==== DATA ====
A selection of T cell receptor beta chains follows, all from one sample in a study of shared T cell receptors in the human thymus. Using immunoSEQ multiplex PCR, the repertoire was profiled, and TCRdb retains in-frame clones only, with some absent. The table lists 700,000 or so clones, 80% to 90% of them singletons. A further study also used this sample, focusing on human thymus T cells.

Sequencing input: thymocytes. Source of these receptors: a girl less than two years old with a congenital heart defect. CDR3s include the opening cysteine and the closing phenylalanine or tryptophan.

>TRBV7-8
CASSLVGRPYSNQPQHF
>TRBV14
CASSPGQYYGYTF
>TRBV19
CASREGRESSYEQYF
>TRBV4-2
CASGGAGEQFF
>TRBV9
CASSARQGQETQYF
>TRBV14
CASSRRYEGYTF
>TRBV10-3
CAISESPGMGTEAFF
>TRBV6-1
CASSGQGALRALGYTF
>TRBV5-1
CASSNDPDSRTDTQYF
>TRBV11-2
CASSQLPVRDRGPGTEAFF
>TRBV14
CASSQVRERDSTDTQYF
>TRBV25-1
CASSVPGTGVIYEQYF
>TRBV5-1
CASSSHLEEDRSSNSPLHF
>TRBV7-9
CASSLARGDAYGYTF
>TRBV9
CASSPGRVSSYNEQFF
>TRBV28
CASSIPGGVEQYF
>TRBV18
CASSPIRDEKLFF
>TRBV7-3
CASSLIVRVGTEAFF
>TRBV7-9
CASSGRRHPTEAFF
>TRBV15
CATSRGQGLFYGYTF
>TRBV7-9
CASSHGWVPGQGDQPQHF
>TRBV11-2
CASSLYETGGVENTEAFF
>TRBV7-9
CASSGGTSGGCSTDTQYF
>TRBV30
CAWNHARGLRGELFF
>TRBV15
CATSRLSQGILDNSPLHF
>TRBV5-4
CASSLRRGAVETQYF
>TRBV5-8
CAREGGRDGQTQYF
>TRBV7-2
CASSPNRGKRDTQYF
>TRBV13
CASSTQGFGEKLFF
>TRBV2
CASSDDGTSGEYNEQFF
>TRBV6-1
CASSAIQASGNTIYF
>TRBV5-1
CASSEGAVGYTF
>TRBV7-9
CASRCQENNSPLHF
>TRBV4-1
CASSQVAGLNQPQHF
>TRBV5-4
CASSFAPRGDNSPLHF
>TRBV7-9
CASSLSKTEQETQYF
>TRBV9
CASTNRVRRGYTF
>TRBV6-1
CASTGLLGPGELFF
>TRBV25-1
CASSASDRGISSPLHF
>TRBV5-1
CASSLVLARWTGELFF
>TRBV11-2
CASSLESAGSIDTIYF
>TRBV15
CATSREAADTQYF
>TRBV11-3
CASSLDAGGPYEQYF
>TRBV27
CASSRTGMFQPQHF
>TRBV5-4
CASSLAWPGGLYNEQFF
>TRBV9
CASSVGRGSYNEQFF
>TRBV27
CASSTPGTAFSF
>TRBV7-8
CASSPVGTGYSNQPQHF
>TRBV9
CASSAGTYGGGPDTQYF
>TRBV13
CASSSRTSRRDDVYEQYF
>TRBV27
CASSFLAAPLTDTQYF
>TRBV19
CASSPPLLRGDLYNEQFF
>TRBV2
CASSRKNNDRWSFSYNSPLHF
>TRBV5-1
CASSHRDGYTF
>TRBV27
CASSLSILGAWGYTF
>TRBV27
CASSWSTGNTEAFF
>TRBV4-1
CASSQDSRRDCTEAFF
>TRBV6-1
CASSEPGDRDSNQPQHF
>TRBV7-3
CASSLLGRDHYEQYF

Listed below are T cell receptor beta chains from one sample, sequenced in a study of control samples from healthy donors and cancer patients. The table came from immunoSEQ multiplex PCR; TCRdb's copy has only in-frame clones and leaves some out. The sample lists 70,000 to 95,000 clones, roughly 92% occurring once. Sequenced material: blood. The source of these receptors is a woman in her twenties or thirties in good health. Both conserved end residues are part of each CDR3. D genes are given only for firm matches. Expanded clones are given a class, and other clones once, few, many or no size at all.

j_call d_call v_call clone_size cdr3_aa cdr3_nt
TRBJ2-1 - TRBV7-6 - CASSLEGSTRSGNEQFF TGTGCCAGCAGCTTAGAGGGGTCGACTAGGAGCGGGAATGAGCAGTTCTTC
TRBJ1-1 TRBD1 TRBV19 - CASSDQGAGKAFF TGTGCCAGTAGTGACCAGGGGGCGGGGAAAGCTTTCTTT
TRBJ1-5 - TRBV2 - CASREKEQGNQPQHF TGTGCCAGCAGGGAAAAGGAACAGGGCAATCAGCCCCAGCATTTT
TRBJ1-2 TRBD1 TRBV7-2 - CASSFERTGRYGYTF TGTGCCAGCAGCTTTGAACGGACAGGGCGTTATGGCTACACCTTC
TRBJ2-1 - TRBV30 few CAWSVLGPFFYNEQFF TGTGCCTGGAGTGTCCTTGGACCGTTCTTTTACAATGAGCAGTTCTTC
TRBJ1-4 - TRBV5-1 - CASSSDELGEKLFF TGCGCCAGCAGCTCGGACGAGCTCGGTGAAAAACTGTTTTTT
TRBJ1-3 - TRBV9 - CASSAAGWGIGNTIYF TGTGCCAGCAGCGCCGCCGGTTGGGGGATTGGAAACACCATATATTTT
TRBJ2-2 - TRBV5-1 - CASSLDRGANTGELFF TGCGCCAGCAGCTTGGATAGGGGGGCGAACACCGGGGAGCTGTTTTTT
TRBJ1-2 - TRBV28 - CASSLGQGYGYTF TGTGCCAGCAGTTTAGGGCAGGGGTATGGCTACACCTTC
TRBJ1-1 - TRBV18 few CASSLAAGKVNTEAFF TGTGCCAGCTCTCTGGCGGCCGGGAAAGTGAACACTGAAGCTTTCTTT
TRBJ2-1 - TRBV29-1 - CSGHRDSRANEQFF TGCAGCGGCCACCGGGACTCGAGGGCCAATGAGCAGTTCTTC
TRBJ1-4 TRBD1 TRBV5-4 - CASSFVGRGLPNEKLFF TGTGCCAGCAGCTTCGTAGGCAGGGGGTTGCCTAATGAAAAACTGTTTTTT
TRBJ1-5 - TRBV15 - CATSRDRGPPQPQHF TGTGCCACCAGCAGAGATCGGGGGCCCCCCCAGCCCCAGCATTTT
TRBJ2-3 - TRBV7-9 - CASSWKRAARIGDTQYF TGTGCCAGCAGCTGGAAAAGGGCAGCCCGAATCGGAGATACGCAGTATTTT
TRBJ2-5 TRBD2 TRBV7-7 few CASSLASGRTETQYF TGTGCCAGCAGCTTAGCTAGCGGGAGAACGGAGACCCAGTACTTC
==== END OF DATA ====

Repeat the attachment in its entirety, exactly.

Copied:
A selection of T cell receptor beta chains follows, all from one sample in a study of shared T cell receptors in the human thymus. Using immunoSEQ multiplex PCR, the repertoire was profiled, and TCRdb retains in-frame clones only, with some absent. The table lists 700,000 or so clones, 80% to 90% of them singletons. A further study also used this sample, focusing on human thymus T cells.

Sequencing input: thymocytes. Source of these receptors: a girl less than two years old with a congenital heart defect. CDR3s include the opening cysteine and the closing phenylalanine or tryptophan.

>TRBV7-8
CASSLVGRPYSNQPQHF
>TRBV14
CASSPGQYYGYTF
>TRBV19
CASREGRESSYEQYF
>TRBV4-2
CASGGAGEQFF
>TRBV9
CASSARQGQETQYF
>TRBV14
CASSRRYEGYTF
>TRBV10-3
CAISESPGMGTEAFF
>TRBV6-1
CASSGQGALRALGYTF
>TRBV5-1
CASSNDPDSRTDTQYF
>TRBV11-2
CASSQLPVRDRGPGTEAFF
>TRBV14
CASSQVRERDSTDTQYF
>TRBV25-1
CASSVPGTGVIYEQYF
>TRBV5-1
CASSSHLEEDRSSNSPLHF
>TRBV7-9
CASSLARGDAYGYTF
>TRBV9
CASSPGRVSSYNEQFF
>TRBV28
CASSIPGGVEQYF
>TRBV18
CASSPIRDEKLFF
>TRBV7-3
CASSLIVRVGTEAFF
>TRBV7-9
CASSGRRHPTEAFF
>TRBV15
CATSRGQGLFYGYTF
>TRBV7-9
CASSHGWVPGQGDQPQHF
>TRBV11-2
CASSLYETGGVENTEAFF
>TRBV7-9
CASSGGTSGGCSTDTQYF
>TRBV30
CAWNHARGLRGELFF
>TRBV15
CATSRLSQGILDNSPLHF
>TRBV5-4
CASSLRRGAVETQYF
>TRBV5-8
CAREGGRDGQTQYF
>TRBV7-2
CASSPNRGKRDTQYF
>TRBV13
CASSTQGFGEKLFF
>TRBV2
CASSDDGTSGEYNEQFF
>TRBV6-1
CASSAIQASGNTIYF
>TRBV5-1
CASSEGAVGYTF
>TRBV7-9
CASRCQENNSPLHF
>TRBV4-1
CASSQVAGLNQPQHF
>TRBV5-4
CASSFAPRGDNSPLHF
>TRBV7-9
CASSLSKTEQETQYF
>TRBV9
CASTNRVRRGYTF
>TRBV6-1
CASTGLLGPGELFF
>TRBV25-1
CASSASDRGISSPLHF
>TRBV5-1
CASSLVLARWTGELFF
>TRBV11-2
CASSLESAGSIDTIYF
>TRBV15
CATSREAADTQYF
>TRBV11-3
CASSLDAGGPYEQYF
>TRBV27
CASSRTGMFQPQHF
>TRBV5-4
CASSLAWPGGLYNEQFF
>TRBV9
CASSVGRGSYNEQFF
>TRBV27
CASSTPGTAFSF
>TRBV7-8
CASSPVGTGYSNQPQHF
>TRBV9
CASSAGTYGGGPDTQYF
>TRBV13
CASSSRTSRRDDVYEQYF
>TRBV27
CASSFLAAPLTDTQYF
>TRBV19
CASSPPLLRGDLYNEQFF
>TRBV2
CASSRKNNDRWSFSYNSPLHF
>TRBV5-1
CASSHRDGYTF
>TRBV27
CASSLSILGAWGYTF
>TRBV27
CASSWSTGNTEAFF
>TRBV4-1
CASSQDSRRDCTEAFF
>TRBV6-1
CASSEPGDRDSNQPQHF
>TRBV7-3
CASSLLGRDHYEQYF

Listed below are T cell receptor beta chains from one sample, sequenced in a study of control samples from healthy donors and cancer patients. The table came from immunoSEQ multiplex PCR; TCRdb's copy has only in-frame clones and leaves some out. The sample lists 70,000 to 95,000 clones, roughly 92% occurring once. Sequenced material: blood. The source of these receptors is a woman in her twenties or thirties in good health. Both conserved end residues are part of each CDR3. D genes are given only for firm matches. Expanded clones are given a class, and other clones once, few, many or no size at all.

j_call d_call v_call clone_size cdr3_aa cdr3_nt
TRBJ2-1 - TRBV7-6 - CASSLEGSTRSGNEQFF TGTGCCAGCAGCTTAGAGGGGTCGACTAGGAGCGGGAATGAGCAGTTCTTC
TRBJ1-1 TRBD1 TRBV19 - CASSDQGAGKAFF TGTGCCAGTAGTGACCAGGGGGCGGGGAAAGCTTTCTTT
TRBJ1-5 - TRBV2 - CASREKEQGNQPQHF TGTGCCAGCAGGGAAAAGGAACAGGGCAATCAGCCCCAGCATTTT
TRBJ1-2 TRBD1 TRBV7-2 - CASSFERTGRYGYTF TGTGCCAGCAGCTTTGAACGGACAGGGCGTTATGGCTACACCTTC
TRBJ2-1 - TRBV30 few CAWSVLGPFFYNEQFF TGTGCCTGGAGTGTCCTTGGACCGTTCTTTTACAATGAGCAGTTCTTC
TRBJ1-4 - TRBV5-1 - CASSSDELGEKLFF TGCGCCAGCAGCTCGGACGAGCTCGGTGAAAAACTGTTTTTT
TRBJ1-3 - TRBV9 - CASSAAGWGIGNTIYF TGTGCCAGCAGCGCCGCCGGTTGGGGGATTGGAAACACCATATATTTT
TRBJ2-2 - TRBV5-1 - CASSLDRGANTGELFF TGCGCCAGCAGCTTGGATAGGGGGGCGAACACCGGGGAGCTGTTTTTT
TRBJ1-2 - TRBV28 - CASSLGQGYGYTF TGTGCCAGCAGTTTAGGGCAGGGGTATGGCTACACCTTC
TRBJ1-1 - TRBV18 few CASSLAAGKVNTEAFF TGTGCCAGCTCTCTGGCGGCCGGGAAAGTGAACACTGAAGCTTTCTTT
TRBJ2-1 - TRBV29-1 - CSGHRDSRANEQFF TGCAGCGGCCACCGGGACTCGAGGGCCAATGAGCAGTTCTTC
TRBJ1-4 TRBD1 TRBV5-4 - CASSFVGRGLPNEKLFF TGTGCCAGCAGCTTCGTAGGCAGGGGGTTGCCTAATGAAAAACTGTTTTTT
TRBJ1-5 - TRBV15 - CATSRDRGPPQPQHF TGTGCCACCAGCAGAGATCGGGGGCCCCCCCAGCCCCAGCATTTT
TRBJ2-3 - TRBV7-9 - CASSWKRAARIGDTQYF TGTGCCAGCAGCTGGAAAAGGGCAGCCCGAATCGGAGATACGCAGTATTTT
TRBJ2-5 TRBD2 TRBV7-7 few CASSLASGRTETQYF TGTGCCAGCAGCTTAGCTAGCGGGAGAACGGAGACCCAGTACTTC